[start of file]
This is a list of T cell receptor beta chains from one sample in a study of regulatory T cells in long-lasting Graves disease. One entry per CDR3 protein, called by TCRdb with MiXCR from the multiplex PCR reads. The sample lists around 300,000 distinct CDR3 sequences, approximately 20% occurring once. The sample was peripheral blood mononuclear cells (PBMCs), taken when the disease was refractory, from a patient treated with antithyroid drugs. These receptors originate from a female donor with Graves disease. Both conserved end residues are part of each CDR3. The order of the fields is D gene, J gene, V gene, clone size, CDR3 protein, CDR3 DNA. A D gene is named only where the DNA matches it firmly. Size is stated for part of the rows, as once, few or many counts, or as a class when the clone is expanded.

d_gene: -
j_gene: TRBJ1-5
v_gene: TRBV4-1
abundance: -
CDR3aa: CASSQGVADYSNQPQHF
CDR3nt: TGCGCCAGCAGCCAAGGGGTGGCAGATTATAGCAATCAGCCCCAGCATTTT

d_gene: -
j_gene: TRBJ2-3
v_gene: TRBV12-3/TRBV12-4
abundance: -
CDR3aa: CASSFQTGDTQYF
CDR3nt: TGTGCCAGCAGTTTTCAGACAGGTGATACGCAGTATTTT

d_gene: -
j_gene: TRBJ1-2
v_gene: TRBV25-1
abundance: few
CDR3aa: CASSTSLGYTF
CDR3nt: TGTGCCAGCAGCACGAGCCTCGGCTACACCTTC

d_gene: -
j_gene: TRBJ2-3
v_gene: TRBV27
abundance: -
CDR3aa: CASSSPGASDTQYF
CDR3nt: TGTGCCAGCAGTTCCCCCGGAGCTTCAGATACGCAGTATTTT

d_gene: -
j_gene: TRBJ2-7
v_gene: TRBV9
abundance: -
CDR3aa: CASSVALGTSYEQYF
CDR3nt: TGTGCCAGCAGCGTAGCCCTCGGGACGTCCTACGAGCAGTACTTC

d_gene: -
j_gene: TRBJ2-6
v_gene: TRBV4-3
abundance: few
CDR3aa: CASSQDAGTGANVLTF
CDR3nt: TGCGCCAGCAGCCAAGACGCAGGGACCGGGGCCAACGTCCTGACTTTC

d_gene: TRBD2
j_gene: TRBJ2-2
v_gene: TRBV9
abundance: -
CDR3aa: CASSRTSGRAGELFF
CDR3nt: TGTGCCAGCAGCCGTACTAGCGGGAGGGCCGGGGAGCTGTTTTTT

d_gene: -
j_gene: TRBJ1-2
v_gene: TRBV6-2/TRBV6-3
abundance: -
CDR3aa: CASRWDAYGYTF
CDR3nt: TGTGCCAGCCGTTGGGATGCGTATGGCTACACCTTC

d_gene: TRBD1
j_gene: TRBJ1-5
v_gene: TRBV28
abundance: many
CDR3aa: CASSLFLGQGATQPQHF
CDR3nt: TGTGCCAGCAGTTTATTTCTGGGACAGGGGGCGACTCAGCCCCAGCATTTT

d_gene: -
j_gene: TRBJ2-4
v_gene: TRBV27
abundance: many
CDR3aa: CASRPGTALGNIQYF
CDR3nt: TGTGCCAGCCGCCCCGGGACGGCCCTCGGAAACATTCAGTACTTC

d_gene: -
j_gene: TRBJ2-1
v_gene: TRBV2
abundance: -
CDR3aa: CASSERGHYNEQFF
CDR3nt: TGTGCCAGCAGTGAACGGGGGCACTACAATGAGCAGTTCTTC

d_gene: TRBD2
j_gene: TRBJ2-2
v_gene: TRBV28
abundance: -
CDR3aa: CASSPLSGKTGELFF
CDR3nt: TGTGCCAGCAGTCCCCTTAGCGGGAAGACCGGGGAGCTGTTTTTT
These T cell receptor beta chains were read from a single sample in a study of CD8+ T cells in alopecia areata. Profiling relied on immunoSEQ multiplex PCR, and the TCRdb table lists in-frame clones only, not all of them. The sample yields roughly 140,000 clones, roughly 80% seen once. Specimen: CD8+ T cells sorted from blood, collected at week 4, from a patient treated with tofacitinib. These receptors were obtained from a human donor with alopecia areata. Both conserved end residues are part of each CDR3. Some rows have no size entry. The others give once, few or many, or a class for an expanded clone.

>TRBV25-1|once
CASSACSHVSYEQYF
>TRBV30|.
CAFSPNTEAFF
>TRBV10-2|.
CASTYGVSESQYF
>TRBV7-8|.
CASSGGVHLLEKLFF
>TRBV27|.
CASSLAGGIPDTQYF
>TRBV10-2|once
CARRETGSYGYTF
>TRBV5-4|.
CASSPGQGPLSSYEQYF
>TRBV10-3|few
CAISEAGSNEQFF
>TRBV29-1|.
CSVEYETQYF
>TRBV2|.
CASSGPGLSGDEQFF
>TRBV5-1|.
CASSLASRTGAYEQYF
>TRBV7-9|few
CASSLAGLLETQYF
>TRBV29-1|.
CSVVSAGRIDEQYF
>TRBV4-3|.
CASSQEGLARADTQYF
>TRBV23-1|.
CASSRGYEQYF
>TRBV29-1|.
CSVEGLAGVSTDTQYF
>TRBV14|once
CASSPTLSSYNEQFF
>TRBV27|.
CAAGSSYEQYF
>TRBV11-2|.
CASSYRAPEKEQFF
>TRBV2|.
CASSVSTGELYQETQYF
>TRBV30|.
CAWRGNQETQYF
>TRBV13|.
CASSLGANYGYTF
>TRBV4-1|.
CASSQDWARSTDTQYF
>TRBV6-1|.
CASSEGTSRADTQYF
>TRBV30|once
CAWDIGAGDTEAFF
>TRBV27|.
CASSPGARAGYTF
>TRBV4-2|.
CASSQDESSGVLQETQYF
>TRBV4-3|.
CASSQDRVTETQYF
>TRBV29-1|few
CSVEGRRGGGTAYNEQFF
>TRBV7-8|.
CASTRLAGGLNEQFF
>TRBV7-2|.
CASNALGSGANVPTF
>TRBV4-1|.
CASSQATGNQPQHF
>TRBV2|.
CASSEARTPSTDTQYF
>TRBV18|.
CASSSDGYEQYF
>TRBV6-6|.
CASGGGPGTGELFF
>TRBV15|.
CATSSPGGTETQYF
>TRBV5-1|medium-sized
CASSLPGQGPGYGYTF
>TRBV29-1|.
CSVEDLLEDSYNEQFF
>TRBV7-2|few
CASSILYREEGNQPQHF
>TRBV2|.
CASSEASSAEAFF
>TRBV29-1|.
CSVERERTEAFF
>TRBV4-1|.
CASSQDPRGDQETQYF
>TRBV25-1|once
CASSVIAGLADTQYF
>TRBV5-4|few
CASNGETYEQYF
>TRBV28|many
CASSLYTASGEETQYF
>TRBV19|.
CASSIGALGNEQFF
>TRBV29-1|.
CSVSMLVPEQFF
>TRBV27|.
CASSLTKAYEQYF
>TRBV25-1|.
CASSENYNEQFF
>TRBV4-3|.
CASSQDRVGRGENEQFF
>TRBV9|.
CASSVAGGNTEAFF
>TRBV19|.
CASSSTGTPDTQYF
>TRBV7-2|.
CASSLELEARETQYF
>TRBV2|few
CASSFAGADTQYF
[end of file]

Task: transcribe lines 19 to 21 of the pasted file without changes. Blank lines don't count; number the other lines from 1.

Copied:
CDR3nt: TGTGCCAGCAGCACGAGCCTCGGCTACACCTTC

d_gene: -
j_gene: TRBJ2-3